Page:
EphA7 (EPH receptor A7) Show summary » More detailed page

EphA8 (EPH receptor A8) Show summary » More detailed page

EphA10 (EPH receptor A10) Show summary » More detailed page

EphB1 (EPH receptor B1) Show summary » More detailed page

EphB2 (EPH receptor B2) Show summary » More detailed page

EphB3 (EPH receptor B3) Show summary » More detailed page

EphB4 (EPH receptor B4) Show summary » More detailed page

EphB6 (EPH receptor B6) Show summary » More detailed page

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Type XIV RTKs: RET

Overview

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Ret proto-oncogene (Rearranged during transfection) is a transmembrane tyrosine kinase enzyme which is employed as a signalling partner for members of the GDNF family receptors (see…). Ligand-activated GFR appears to recruit Ret as a dimer, leading to activation of further intracellular signalling pathways. Ret appears to be involved in neural crest development, while mutations may be involved in multiple endocrine neoplasia, Hirschsprung’s disease, and medullary thyroid carcinoma.

Receptors

Ret (ret proto-oncogene) Show summary » More detailed page

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Type XV RTKs: RYK

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The ‘related to tyrosine kinase receptor’ (Ryk) is structurally atypical of the family of RTKs, particularly in the activation and ATP-binding domains. RYK has been suggested to lack kinase activity and appears to be involved, with FZD8, in the Wnt signalling system [39].

Receptors

RYK (receptor-like tyrosine kinase) Show summary » More detailed page

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Type XVI RTKs: DDR (collagen receptor) family

Formerly known as: DDR (collagen receptor) family

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Discoidin domain receptors 1 and 2 (DDR1 and DDR2) are structurally-related membrane protein tyrosine kinases activated by collagen. Collagen is probably the most abundant protein in man, with at least 29 families of genes encoding proteins, which undergo splice variation and post-translational processing, and may exist in monomeric or polymeric forms, producing a triple-stranded, twine-like structure. In man, principal family members include COL1A1 (COL1A1, P02452), COL2A1 (COL2A1, P02458), COL3A1 (COL3A1, P02461) and COL4A1 (COL4A1, P02462).

Receptors

DDR1 (discoidin domain receptor tyrosine kinase 1) Show summary » More detailed page

DDR2 (discoidin domain receptor tyrosine kinase 2) Show summary » More detailed page

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Type XVII RTKs: ROS receptors

Receptors

ROS (c-ros oncogene 1, receptor tyrosine kinase) Show summary » More detailed page

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Type XVIII RTKs: LMR family

Formerly known as: Lmr family

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The LMR kinases are unusual amongst the RTKs in possessing a short extracellular domain and extended intracellular domain (hence the ‘Lemur’ name reflecting the long tail). A precise function for these receptors has yet to be defined, although LMR1 was identified as a potential marker of apoptosis [15], giving rise to the name AATYK (Apoptosis-associated tyrosine kinase); while over-expression induces differentiation in neuroblastoma cells [40].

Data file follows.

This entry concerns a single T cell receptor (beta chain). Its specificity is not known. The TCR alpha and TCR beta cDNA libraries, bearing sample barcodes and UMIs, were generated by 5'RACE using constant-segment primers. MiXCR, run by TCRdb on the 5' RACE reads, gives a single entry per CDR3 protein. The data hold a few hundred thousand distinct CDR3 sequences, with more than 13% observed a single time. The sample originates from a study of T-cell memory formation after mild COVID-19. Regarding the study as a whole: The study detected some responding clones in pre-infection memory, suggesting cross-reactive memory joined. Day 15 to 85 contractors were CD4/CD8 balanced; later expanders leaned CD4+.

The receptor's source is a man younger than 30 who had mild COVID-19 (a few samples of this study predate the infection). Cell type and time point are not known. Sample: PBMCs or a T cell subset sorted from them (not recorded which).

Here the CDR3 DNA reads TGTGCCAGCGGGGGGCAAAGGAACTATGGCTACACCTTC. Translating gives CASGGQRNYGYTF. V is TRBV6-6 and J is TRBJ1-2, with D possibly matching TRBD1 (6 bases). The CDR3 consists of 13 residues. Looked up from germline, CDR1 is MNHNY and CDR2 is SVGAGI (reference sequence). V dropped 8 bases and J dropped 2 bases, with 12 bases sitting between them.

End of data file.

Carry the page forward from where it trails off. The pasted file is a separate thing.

Receptors

Lmr1 (apoptosis-associated tyrosine kinase) Show summary » More detailed page

Lmr2 (lemur tyrosine kinase 2) Show summary » More detailed page

Lmr3 (lemur tyrosine kinase 3) Show summary » More detailed page

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Type XIX RTKs: Leukocyte tyrosine kinase (LTK) receptor family

Formerly known as: Leukocyte tyrosine kinase (LTK) receptor family

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The LTK family (ENSFM00500000270379) appear to lack endogenous ligands. LTK is subject to tissue-specific splice variation, which appears to generate products in distinct subcellular locations. ALK fusions created by gene translocations and rearrangements are associated with many types of cancer, including large cell lymphomas, inflammatory myofibrilastic tumours and non-small cell lung cancer [32].

Receptors

LTK (leukocyte receptor tyrosine kinase) Show summary » More detailed page

ALK (anaplastic lymphoma receptor tyrosine kinase) Show summary » More detailed page

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Type XX RTKs: STYK1

Formerly known as: TK-unique family

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Similar to the LMR RTK family, STYK1 has a truncated extracellular domain, but also displays a relatively short intracellular tail beyond the split kinase domain. STYK1 (also known as Novel Oncogene with Kinase-domain, NOK) has been suggested to co-localize with activated EGF receptor [12].

Receptors

STYK1 (serine/threonine/tyrosine kinase 1) Show summary » More detailed page